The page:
BGE bets on office space need Its real estate arm joins other developers building speculatively

Commercial real estate

June 17, 1998|By Kevin L. McQuaid | Kevin L. McQuaid,SUN STAFF

Spurred by increasing demand for office space from telecommunications and other fast-growing high-technology businesses, Baltimore Gas and Electric Co.'s real estate arm intends to construct a $12 million building at its 175-acre National Business Park in Annapolis Junction.

Like other real estate developers that are bullish about the area's continued job growth and decreased office vacancy rates, Constellation Real Estate Group Inc. plans to build the 90,000-square-foot project without commitments from tenants.

"We are currently riding a wave of momentum with regard to high-energy firms, and our goal is to stay ahead of this strong office space demand," said Randall M. Griffin, Constellation's president.

Constellation is so confident about its prospects that it is contemplating developing a conference center and hotel with as many as 120 rooms there.

But Constellation's speculative building comes as the ranks of developers planning such office projects are growing, a trend that could squeeze the company as such projects are completed.

In nearby Columbia, for instance, roughly 1.5 million square feet of new office space is planned or under construction. Constellation also is planning to add 200,000 square feet of office space in Annapolis beginning this summer. Like the Annapolis Junction project, its One Annapolis Exchange building has yet to line up tenants.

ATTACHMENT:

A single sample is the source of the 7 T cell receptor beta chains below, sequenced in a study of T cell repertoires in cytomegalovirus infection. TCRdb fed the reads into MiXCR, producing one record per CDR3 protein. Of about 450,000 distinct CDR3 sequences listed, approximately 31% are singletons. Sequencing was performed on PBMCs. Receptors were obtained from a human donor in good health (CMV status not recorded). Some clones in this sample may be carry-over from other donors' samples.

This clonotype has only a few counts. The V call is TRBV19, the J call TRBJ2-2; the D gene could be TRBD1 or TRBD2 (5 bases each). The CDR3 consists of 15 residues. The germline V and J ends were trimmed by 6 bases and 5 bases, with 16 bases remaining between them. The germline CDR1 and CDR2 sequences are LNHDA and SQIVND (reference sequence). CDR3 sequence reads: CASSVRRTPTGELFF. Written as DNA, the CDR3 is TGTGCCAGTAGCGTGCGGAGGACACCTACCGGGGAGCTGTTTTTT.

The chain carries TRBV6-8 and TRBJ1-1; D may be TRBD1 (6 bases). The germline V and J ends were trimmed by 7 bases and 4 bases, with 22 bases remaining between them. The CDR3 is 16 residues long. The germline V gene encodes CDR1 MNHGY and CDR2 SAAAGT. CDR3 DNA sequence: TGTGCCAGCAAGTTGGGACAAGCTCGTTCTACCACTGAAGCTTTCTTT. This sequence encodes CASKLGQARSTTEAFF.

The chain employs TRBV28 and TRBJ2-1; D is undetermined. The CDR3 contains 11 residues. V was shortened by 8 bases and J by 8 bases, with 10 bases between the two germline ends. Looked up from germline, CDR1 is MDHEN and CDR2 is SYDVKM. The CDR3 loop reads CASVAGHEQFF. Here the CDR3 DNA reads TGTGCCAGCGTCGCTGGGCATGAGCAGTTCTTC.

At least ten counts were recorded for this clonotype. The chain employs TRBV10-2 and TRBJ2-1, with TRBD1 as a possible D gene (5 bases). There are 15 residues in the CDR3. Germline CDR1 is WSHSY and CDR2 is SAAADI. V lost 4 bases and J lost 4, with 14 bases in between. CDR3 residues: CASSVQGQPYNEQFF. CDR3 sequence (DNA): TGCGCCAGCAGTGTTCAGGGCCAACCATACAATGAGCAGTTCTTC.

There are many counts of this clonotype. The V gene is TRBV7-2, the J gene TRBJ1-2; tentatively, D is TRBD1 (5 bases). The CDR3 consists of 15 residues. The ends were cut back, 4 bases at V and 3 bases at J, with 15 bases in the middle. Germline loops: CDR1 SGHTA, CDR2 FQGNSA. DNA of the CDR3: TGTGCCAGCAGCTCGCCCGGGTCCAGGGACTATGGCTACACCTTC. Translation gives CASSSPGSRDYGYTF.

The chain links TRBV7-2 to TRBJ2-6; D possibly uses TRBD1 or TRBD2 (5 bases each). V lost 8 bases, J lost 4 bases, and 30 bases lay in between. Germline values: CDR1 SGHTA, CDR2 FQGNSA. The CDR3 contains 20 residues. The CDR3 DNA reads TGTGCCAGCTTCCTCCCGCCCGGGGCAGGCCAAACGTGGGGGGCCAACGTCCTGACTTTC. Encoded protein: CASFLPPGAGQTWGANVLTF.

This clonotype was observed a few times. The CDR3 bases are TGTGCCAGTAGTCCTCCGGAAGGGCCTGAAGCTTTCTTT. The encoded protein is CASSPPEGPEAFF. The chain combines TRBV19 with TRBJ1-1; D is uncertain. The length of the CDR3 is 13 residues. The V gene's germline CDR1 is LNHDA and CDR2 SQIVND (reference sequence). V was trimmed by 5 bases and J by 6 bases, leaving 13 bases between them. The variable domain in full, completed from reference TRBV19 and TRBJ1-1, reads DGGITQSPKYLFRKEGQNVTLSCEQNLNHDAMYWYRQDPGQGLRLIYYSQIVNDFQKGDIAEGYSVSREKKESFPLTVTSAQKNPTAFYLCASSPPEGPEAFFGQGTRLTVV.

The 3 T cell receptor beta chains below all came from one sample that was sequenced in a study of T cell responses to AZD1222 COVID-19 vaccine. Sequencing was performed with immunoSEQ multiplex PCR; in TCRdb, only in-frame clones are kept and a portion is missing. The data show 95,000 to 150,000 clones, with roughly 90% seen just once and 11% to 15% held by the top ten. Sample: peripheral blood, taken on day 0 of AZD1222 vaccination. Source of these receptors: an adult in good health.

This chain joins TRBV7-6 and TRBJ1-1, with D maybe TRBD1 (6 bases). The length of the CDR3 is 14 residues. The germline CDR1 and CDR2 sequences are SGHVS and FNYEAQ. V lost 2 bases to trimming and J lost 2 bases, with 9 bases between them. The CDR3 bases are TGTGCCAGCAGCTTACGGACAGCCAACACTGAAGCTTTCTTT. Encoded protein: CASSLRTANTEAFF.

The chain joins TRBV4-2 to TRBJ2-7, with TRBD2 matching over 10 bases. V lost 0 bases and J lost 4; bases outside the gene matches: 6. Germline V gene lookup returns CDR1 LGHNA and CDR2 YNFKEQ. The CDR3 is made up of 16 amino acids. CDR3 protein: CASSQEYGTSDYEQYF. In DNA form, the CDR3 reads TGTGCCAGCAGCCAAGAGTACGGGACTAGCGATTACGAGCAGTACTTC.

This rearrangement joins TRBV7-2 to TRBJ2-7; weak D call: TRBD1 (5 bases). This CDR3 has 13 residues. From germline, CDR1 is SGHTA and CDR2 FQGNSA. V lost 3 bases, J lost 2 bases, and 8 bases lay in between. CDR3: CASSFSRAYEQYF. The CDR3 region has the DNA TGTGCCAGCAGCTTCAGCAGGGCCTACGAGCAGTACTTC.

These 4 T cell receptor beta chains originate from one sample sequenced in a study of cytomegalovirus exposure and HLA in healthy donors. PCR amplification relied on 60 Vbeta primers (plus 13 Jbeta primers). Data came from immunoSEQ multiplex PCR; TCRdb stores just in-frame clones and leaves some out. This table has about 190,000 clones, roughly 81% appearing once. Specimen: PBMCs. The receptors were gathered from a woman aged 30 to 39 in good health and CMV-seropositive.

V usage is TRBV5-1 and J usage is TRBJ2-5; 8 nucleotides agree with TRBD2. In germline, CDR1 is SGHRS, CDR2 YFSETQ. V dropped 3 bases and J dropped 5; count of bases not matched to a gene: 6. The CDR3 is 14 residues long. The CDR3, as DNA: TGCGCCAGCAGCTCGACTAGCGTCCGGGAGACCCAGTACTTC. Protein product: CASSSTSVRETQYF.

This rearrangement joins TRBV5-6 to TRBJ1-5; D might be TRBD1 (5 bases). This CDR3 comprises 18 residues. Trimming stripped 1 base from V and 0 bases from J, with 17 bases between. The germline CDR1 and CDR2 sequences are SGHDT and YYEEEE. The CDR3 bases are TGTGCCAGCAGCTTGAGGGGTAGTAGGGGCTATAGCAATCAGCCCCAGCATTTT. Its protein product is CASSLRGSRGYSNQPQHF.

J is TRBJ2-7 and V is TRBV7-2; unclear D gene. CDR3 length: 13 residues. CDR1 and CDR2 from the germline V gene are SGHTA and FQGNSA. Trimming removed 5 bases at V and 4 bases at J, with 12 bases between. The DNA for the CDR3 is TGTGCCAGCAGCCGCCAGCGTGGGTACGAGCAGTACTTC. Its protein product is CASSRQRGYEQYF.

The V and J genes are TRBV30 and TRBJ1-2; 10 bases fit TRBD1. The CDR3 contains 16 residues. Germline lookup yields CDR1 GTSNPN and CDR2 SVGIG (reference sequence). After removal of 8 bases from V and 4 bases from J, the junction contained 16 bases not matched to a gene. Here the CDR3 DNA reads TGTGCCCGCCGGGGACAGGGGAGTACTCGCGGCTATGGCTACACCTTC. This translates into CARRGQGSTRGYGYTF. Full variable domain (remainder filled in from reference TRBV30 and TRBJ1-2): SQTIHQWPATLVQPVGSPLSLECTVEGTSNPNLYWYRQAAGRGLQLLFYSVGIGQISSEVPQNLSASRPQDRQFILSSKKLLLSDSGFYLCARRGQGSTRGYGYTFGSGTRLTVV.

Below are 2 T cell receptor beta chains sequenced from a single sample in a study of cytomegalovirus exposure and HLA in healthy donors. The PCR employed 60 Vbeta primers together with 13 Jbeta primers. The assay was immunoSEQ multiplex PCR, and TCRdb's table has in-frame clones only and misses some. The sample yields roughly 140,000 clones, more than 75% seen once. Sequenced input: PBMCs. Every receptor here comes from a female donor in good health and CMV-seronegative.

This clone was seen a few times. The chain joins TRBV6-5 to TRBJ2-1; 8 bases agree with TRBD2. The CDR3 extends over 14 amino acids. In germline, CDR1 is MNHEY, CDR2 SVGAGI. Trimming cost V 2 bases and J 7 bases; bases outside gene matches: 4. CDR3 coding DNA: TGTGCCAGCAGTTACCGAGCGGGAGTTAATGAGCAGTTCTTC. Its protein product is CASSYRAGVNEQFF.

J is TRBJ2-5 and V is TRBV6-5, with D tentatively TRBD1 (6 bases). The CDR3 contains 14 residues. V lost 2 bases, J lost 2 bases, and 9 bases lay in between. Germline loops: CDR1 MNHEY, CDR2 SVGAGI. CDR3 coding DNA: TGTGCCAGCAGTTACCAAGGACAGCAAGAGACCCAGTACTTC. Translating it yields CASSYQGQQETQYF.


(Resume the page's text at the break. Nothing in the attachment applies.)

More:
"Unless they have a tenant that they're seriously negotiating with, I'd say they're pushing the edge of the envelope," said Jay Gouline, a Johns Hopkins University real estate professor and president of a local property investment firm.

Hotels have also proliferated. In the past two years, more than a dozen "limited service" lodging projects have been completed in Anne Arundel County.

Other local commercial real estate experts contend that overbuilding isn't a problem.

"Speculative development is taking place in those markets with the lowest amount of office vacancy rates, such as Howard County, Owings Mills and the Baltimore-Washington corridor," said Jeffrey B. Samet, a partner at Colliers Pinkard, a commercial real estate firm in Baltimore.

"What we have is a backlog of demand. We're not anywhere close to generating excess space, and the developers are thus far being very selective about where they build," Samet said.

Constellation intends to complete the new project, 134 National Business Parkway, by next spring.

Company officials, who say they are "not at all" concerned about the speculative nature of their new four-story project, have good reason to be confident. In the past 18 months, the company has completed two other new speculative office projects, containing 178,000 square feet, in National Business Park.

Both buildings are fully occupied by such occupants as American Communications Services Inc., Applied Signal Technology Inc. and Credit Management Solutions Inc.

The park, which is to contain as much as 1.5 million square feet, is anchored by a 12-story office tower occupied by the National Security Agency, which is in charge of U.S. electronic eavesdropping. National Business Park contains more than 660,000 square feet of office space.

Constellation is also likely to benefit from Wall Street capital to maintain its building, thanks to a pending merger with a Philadelphia real estate investment trust. The $203 million deal with Corporate Office Properties Trust is expected to close by December.

Pub Date: 6/17/98

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